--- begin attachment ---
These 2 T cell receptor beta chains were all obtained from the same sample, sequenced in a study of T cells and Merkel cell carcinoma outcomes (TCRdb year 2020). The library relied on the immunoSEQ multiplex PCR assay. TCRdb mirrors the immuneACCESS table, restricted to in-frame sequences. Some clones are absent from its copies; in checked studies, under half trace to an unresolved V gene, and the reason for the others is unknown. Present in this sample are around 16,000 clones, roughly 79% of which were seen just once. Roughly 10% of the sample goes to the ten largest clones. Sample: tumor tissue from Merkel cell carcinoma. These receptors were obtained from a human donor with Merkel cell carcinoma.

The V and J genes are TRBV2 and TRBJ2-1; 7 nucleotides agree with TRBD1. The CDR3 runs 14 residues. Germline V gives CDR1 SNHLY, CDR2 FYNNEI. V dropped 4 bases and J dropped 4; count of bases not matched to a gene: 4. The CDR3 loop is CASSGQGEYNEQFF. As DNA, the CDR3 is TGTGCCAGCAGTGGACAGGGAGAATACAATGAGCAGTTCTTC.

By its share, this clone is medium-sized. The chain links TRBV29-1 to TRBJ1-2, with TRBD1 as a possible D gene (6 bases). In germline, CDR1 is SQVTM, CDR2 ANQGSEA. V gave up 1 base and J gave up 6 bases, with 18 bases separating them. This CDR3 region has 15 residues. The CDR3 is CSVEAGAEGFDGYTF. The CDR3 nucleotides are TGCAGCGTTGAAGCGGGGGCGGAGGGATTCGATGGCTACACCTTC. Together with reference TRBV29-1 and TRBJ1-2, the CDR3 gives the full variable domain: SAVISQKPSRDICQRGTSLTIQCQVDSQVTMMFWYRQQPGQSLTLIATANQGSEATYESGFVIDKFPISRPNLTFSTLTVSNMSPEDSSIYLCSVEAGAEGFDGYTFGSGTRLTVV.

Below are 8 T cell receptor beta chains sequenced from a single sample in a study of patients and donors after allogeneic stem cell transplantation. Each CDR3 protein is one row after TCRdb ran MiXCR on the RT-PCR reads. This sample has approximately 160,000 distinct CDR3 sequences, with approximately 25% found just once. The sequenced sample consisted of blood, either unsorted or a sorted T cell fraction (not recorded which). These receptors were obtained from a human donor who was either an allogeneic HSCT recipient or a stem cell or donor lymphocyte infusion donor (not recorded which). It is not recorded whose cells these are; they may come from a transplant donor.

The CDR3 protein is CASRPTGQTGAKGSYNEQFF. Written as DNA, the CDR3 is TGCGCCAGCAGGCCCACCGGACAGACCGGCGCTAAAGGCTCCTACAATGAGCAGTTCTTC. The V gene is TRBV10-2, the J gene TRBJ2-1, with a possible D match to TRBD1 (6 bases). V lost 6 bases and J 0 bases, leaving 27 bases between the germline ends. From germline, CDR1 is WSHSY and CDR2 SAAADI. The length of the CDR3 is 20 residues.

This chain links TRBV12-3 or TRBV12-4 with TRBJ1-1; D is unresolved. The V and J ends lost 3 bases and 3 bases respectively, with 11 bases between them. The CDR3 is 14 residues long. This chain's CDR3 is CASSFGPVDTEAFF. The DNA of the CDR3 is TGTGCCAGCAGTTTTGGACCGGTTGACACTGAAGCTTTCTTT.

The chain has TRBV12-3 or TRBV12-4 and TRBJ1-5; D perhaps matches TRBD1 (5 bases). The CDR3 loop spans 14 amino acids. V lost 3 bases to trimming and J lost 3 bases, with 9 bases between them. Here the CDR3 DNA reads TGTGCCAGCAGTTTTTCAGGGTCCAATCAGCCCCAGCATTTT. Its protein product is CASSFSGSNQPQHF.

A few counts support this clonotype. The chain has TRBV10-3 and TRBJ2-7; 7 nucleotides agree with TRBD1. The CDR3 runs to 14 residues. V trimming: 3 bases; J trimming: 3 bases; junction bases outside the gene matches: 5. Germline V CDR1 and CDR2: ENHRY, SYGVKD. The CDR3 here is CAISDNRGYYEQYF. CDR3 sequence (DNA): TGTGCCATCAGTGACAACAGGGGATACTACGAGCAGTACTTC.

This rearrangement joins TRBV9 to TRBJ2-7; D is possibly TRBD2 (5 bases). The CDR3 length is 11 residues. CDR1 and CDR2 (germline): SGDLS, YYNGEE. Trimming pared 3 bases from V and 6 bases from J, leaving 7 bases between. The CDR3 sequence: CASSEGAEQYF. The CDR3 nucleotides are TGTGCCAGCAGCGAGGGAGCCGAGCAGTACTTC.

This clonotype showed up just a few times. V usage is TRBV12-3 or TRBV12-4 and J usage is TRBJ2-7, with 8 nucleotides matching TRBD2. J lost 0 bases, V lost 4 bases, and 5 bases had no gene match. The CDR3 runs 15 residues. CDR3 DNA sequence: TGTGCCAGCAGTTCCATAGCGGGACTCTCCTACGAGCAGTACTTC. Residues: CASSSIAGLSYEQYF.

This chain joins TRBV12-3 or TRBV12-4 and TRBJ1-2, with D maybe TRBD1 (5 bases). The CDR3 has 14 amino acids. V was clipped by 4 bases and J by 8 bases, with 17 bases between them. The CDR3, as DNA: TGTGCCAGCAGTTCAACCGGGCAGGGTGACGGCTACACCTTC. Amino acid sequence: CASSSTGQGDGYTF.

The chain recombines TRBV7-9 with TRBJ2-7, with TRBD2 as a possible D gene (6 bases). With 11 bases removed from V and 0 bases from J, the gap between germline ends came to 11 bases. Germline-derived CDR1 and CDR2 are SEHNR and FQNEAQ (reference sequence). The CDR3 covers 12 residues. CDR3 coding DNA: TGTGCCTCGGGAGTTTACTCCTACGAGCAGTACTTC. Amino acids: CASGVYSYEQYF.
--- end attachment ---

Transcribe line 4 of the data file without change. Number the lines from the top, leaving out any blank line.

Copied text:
Below are 8 T cell receptor beta chains sequenced from a single sample in a study of patients and donors after allogeneic stem cell transplantation. Each CDR3 protein is one row after TCRdb ran MiXCR on the RT-PCR reads. This sample has approximately 160,000 distinct CDR3 sequences, with approximately 25% found just once. The sequenced sample consisted of blood, either unsorted or a sorted T cell fraction (not recorded which). These receptors were obtained from a human donor who was either an allogeneic HSCT recipient or a stem cell or donor lymphocyte infusion donor (not recorded which). It is not recorded whose cells these are; they may come from a transplant donor.